I knew it would happen. I wasn't reading or linking to blogs for about 69 days. The startling thing is I'm not freaked about it.
(At all. It's harder to get me flummoxed - even though it feels awkward to be this cool and collected. Something subtle happened over there. Anyway...)
I was hovering around 2000 when I left to Asia. I sheepishly check the stats today:
Technorati Rank: 2,545 (970 links from 423 sites)
Ouch!! "The ones that matter most, of course, have gobs of readers--with enough eyeballs to attract investors and advertisers," says the Chicago Tribune (authoratively of course) in their early obituary for blogging.
Hmmm. The ones that matter most.
"Don't let any Technorati feature -- and I'm not referring to a specific feature as I can't keep up with them -- define your authority or popularity or pecking order," says Rex Hammock in the wisest post I've read recently. (That would be in the last two days.)
Read all of it. It reminds me of how hard it is to erase mass media mentality from our minds. I remember reading the January 21 issue of The Economist story moaning "don't write off big media just yet". Among the proof: "Yahoo! has a media unit, but so far it hasn't produced any hits." (The media unit is mainly blogs if I recall.)
Hits? (You mean the fat head before the long tail?)
Ironically, this is the same The Economist issue that reports on findings that show how grassroots broad-based "people power" is the way most despotic governments are toppled.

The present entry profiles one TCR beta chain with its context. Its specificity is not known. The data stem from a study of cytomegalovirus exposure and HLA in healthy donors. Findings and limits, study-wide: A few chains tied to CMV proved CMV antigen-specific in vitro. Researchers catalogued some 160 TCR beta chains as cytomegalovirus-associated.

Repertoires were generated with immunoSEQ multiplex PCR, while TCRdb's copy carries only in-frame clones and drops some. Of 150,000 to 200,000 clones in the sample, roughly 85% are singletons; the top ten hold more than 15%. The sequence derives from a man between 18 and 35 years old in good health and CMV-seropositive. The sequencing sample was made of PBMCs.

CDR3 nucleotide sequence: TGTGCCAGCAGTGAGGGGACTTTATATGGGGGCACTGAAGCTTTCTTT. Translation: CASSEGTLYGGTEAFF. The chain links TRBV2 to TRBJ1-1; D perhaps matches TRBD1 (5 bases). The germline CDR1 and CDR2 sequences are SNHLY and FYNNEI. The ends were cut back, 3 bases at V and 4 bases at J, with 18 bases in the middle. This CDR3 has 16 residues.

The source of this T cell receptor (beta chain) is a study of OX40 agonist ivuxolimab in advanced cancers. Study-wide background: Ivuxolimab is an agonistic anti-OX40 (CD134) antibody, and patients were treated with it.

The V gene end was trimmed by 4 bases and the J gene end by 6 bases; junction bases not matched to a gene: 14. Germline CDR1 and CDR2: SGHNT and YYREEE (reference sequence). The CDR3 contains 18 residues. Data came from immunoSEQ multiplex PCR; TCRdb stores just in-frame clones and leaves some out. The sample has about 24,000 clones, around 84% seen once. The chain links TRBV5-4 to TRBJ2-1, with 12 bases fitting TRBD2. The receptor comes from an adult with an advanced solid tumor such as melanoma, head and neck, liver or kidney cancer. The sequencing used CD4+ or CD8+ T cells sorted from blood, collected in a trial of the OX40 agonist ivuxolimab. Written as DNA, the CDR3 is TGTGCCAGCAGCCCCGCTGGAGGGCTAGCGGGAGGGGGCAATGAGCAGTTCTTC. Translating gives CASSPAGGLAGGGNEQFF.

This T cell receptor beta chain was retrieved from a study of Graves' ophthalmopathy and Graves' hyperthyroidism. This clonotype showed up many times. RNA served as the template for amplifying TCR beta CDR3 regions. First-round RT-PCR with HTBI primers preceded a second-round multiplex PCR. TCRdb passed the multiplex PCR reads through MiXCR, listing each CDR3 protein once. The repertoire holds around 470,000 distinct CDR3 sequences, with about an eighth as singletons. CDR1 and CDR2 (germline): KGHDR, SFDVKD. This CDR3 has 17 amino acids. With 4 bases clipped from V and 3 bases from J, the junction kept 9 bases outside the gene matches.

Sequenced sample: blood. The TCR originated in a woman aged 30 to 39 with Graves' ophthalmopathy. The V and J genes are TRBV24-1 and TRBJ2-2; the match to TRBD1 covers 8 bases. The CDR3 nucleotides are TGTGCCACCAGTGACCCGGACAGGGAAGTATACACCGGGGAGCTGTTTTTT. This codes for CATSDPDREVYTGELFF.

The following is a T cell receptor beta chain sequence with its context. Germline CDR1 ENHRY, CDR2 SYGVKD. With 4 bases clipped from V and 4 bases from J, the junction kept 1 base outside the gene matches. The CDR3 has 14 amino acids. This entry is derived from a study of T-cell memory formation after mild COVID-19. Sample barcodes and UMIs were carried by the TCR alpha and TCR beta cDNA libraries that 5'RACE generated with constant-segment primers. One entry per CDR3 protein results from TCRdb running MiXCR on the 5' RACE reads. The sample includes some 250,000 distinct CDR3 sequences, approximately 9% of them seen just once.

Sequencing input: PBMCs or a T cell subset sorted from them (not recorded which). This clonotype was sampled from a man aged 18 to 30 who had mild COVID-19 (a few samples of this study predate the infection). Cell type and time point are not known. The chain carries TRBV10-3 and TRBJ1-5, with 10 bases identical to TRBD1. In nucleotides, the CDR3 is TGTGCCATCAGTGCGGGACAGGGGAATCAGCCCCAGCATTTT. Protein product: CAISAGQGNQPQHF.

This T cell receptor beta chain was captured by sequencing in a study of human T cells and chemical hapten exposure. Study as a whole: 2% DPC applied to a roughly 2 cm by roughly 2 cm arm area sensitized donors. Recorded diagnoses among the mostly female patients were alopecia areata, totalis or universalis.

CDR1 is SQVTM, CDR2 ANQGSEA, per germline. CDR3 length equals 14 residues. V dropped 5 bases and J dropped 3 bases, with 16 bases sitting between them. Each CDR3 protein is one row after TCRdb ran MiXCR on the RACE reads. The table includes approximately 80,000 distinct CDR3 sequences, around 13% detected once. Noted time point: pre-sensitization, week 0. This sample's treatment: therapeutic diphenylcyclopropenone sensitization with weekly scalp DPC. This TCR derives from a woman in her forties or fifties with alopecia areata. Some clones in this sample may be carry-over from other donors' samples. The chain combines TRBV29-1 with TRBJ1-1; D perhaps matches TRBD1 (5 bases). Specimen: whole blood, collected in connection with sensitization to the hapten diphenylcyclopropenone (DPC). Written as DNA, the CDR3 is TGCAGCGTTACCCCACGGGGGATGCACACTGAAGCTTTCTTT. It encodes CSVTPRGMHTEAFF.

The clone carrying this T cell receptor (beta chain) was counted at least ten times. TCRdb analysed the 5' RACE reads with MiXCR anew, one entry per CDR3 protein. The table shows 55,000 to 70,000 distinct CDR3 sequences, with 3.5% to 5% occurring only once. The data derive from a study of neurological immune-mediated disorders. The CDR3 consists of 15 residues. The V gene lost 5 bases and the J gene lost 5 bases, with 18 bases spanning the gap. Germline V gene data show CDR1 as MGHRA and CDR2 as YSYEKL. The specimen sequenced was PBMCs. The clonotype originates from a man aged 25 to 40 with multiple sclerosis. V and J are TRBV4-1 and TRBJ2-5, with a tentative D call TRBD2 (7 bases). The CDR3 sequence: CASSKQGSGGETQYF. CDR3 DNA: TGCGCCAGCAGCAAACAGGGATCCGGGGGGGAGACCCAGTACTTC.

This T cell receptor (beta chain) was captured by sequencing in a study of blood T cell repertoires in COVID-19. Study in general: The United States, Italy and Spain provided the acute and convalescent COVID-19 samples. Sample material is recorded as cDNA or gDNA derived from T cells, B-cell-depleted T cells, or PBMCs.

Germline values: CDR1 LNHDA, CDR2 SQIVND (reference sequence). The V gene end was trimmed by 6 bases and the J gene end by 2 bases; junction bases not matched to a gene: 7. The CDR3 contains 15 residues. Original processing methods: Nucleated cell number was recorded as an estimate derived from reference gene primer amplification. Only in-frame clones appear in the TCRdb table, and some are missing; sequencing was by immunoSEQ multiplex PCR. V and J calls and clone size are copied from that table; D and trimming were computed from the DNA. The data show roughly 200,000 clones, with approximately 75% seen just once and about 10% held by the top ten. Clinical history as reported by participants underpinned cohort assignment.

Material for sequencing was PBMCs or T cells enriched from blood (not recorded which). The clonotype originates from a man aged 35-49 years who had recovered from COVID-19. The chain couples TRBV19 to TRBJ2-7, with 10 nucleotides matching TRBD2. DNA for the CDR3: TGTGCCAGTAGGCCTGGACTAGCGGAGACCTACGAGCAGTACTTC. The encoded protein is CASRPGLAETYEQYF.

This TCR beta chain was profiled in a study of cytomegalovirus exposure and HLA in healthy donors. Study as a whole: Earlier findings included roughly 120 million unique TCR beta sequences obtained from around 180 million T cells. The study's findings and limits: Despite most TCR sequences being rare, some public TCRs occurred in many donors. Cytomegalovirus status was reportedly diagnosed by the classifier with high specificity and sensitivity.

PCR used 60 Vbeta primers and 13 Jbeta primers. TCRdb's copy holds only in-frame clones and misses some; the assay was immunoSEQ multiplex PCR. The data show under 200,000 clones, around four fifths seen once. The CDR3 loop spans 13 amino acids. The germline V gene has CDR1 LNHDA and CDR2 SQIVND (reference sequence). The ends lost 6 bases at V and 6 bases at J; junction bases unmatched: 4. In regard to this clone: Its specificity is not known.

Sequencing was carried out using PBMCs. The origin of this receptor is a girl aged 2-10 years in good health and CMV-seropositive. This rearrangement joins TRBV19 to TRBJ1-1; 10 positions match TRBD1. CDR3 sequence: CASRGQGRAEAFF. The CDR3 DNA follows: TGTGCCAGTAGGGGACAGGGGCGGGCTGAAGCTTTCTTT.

Rex's explanation of a blog's value is particularly useful and gets us out of mass-market mass-audience publication mode:
A couple of weeks ago, someone who owns a firm that manages phone systems for small businesses told me that he didn't want to start a weblog because he didn't want to "compete" with the 30 million blogs "out there," -- that the level of "discourse" on 30 million couldn't be that high.
I then said to him, "I could apply the same logic and come to the conclusion that I shouldn't have a business telephone. That reasoning would lead me to forego having a telephone because I'm competing with 300 million other "telephoners" and the level of discourse of all those phone conversations can't be that high."
And my number one favorite sentence:
Blog because there are two or three people who actually matter in your life or work, or who share your passion for a particular topic.
p.s. Rex says: "When you set up a weblog, don't think of it as launching a "publication" or any other "mass media" and don't measure success in terms of "size of audience." Good, my next blog has an even smaller 'audience' size potential than this one.